"At the 15 most-profitable firms, revenue increased 6.6% on average, according to data collected by Citi Private Bank's Law Firm Group. That compares with a 4% increase across 170 other law firms surveyed by Citi." - Sara Randazzo, "Legal Revenue Grows as Elite Law Firms Set the Pace," The Wall Street Journal, April 5, 2015. Here is the article.
But, as Sara Ranazzo points out, the recovery was uneven. The 15 to 20 elite law firms handling merger & acquisition work or with tech clients fared significantly better than the rest of the pack.
That rest of the pack essentially were general practice firms which hadn't created a brandname in a highly marketable niche. In a sense they were peddling what might now be considered "commodity services." There is a real question, given that non-differentiated positioning, if they can survive in the next five years.
According to some experts, the buyer's market could get worse for those plain-vanilla law firms. That's because the work generated by the financial crisis is being completed.
In addition, as is widely known, litigation is decreasing in demand. Business clients know it's not only expensive and a wild card. Also, as was palpable during "Pao v. Kleiner," a trial is, as it was since the beginning of civilization, entertainment. The media exploit that. In the process, the enterprise's brand becomes damaged. Also, because of its lower cost and greater confidentiality, more companies are mandating arbitration both for consumer and employee disputes.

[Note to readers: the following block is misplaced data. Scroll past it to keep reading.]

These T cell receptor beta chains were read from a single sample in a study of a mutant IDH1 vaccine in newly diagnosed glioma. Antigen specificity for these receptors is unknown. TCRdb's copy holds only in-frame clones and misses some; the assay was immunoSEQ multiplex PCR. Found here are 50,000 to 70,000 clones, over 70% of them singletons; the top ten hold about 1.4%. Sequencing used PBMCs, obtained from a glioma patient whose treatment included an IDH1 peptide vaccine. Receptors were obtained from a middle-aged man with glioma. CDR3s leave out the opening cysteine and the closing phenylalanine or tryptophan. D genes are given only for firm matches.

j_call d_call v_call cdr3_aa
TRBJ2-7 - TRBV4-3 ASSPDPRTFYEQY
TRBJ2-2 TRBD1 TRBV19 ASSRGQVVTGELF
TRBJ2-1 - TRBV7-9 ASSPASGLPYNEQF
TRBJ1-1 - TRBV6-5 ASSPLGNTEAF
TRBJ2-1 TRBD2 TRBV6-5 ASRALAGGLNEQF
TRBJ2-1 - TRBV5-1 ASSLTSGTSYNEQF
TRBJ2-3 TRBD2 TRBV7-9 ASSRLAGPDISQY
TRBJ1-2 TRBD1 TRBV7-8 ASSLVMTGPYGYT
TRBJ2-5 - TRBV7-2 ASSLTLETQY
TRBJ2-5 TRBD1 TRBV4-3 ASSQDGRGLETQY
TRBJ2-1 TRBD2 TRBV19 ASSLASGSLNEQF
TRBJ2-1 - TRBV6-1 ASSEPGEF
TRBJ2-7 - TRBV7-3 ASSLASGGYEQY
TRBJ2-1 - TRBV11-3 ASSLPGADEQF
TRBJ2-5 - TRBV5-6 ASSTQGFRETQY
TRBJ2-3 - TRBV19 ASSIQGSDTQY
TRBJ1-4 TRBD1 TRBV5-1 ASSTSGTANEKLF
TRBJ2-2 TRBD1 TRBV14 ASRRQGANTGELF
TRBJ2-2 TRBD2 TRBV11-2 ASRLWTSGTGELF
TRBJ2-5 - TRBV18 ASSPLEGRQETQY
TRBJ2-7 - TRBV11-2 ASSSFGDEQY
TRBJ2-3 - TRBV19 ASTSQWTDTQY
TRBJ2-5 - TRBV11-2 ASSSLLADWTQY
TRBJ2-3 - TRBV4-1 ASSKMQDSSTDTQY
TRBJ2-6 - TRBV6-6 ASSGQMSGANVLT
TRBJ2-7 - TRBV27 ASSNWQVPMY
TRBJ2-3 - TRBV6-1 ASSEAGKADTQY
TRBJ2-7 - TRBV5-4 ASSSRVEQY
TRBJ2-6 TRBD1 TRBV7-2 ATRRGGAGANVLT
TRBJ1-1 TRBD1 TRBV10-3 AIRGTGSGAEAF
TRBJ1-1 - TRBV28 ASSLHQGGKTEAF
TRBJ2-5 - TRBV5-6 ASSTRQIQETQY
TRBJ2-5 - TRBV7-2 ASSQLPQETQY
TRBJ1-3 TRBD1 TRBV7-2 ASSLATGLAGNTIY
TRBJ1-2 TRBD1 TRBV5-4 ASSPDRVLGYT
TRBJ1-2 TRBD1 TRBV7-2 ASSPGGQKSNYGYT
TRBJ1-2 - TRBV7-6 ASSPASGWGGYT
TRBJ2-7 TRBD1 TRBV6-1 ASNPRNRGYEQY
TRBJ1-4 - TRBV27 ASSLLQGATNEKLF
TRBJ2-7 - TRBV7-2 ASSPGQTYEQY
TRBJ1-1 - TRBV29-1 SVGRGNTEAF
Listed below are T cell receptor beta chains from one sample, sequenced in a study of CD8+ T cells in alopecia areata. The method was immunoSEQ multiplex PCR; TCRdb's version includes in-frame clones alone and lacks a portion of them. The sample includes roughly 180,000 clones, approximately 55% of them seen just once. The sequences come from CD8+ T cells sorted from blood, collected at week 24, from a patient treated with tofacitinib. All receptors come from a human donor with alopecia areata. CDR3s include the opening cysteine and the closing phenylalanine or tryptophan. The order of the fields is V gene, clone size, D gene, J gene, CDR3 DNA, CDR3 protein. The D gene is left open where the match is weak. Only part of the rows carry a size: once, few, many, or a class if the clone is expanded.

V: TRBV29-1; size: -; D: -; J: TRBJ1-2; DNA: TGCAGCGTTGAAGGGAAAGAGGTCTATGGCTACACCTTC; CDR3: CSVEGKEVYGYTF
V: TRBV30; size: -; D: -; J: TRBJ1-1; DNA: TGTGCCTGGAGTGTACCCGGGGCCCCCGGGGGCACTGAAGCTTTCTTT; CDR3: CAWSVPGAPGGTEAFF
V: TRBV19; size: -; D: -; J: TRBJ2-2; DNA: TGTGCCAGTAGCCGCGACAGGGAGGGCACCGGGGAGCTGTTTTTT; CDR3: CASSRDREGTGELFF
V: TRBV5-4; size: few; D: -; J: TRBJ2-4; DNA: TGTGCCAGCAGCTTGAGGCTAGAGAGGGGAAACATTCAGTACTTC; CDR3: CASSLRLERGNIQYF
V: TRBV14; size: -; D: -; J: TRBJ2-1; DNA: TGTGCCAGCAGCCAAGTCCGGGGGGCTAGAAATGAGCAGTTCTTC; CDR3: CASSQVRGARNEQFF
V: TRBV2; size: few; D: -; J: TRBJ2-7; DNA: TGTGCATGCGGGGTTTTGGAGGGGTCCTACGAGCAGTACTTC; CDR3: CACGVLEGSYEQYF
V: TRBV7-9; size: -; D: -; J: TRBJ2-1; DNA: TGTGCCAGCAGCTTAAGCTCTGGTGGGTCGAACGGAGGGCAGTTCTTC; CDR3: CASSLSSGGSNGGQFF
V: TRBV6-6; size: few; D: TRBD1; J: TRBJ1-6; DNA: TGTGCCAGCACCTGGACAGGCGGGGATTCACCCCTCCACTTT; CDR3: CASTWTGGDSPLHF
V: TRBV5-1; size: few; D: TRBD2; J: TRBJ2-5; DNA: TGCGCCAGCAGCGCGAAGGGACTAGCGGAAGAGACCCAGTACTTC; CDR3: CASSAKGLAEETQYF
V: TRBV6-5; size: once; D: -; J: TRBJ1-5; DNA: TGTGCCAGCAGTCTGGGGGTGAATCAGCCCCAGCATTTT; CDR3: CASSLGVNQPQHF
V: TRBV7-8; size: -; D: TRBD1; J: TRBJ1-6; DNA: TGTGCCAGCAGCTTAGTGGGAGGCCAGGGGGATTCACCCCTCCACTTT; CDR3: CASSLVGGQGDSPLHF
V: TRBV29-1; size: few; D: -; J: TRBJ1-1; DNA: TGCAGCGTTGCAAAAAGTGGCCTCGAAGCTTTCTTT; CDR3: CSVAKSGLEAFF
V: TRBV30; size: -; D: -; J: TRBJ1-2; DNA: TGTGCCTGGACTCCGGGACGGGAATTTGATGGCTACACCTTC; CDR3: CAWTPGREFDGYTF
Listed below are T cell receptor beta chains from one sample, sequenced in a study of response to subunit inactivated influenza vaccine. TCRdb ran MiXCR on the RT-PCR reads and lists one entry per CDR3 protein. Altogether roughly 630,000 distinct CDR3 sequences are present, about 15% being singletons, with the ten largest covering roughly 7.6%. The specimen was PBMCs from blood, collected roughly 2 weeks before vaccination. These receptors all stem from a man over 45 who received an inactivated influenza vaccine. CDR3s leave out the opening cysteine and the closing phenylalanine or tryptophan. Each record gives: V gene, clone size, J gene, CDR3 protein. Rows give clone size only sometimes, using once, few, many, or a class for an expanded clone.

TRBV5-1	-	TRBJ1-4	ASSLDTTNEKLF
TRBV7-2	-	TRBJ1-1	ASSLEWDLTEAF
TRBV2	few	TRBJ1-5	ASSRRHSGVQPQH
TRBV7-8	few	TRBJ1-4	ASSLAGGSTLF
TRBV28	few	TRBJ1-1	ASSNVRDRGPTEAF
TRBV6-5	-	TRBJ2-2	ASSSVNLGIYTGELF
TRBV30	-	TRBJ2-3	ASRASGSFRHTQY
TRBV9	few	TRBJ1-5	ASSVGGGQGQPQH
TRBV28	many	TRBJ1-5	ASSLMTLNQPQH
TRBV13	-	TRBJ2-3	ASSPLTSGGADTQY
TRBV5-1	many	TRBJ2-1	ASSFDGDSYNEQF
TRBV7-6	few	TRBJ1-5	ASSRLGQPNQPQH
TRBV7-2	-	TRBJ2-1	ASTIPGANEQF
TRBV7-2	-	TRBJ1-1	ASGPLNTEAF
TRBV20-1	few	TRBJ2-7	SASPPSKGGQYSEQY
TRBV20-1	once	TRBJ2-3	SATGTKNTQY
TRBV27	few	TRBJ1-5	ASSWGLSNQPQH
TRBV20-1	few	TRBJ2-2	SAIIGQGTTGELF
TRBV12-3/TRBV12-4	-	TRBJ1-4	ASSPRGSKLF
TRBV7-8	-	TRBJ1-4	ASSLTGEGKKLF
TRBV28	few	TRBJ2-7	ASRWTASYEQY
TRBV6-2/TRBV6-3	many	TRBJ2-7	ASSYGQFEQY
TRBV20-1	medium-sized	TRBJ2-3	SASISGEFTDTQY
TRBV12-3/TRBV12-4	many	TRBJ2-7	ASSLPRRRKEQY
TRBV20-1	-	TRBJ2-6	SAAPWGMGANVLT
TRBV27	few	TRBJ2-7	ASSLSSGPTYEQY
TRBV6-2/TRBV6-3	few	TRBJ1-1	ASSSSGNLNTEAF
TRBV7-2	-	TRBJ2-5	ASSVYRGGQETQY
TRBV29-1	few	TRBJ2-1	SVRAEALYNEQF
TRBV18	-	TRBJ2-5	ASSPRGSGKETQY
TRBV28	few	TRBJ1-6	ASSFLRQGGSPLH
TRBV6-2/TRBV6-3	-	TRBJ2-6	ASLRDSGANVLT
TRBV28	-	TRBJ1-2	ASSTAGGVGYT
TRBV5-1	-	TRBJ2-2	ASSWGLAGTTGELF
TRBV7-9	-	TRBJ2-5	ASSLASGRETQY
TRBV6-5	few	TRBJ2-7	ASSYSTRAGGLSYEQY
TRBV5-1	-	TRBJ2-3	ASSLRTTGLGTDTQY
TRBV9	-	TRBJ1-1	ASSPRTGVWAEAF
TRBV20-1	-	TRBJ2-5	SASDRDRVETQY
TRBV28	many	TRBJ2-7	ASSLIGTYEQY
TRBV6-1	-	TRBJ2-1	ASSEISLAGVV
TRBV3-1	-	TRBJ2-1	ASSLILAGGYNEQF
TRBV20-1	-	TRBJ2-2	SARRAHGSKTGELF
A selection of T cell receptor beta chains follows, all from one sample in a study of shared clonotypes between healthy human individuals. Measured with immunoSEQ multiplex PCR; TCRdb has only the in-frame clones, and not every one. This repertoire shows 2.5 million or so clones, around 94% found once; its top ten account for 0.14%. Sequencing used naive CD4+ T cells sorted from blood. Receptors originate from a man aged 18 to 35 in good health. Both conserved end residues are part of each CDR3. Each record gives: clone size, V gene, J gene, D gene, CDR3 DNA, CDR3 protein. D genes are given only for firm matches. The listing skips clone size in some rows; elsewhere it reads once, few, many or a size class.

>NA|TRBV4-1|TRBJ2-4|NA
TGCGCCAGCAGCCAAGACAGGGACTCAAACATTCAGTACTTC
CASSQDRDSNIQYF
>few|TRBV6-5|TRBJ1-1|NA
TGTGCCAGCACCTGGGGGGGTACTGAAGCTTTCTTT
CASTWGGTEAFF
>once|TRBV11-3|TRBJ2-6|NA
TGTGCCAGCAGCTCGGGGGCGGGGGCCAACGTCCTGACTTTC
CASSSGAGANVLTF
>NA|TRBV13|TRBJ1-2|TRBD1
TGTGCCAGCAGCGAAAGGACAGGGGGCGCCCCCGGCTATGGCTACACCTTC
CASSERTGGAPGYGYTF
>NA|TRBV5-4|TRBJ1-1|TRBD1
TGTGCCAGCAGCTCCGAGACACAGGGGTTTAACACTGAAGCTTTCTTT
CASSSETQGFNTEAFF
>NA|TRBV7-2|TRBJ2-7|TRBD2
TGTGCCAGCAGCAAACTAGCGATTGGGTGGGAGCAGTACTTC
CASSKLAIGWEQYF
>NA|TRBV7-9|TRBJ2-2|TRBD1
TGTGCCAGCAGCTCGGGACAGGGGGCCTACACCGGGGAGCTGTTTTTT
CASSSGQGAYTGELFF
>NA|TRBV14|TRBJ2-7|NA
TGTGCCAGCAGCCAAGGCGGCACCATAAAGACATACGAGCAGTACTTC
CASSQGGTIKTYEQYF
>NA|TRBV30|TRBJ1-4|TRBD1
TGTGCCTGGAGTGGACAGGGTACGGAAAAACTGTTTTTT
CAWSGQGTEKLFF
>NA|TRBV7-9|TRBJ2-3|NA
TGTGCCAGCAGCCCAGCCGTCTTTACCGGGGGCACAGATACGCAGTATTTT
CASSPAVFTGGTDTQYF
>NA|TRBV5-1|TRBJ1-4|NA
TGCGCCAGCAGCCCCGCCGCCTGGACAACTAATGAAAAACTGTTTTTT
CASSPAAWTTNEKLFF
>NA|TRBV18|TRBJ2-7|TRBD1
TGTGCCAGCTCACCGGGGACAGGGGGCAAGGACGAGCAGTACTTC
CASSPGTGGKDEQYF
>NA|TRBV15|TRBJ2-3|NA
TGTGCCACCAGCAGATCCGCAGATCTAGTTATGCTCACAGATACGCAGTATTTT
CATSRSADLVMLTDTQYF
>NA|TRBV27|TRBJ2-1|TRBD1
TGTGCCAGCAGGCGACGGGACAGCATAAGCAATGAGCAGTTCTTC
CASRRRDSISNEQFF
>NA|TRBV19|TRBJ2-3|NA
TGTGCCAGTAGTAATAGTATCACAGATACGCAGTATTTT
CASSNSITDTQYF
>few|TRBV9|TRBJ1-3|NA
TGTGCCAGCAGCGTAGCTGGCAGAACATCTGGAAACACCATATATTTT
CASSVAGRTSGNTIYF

Recently, both Steptoe & Johnson and Wiley Rein have had Reductions in Force. We can probably expect more of those in 2015. The only way legal practices outside that magic 15 to 20 circle of firms can save themselves is through merging and/or overhauling their portfolio of services to what's in big demand. If law firms were run by businesspeople, the law of supply and demand would dominate the ethos. Not tradition. Not what they're good at. Not the niches in which partners had built their reputations.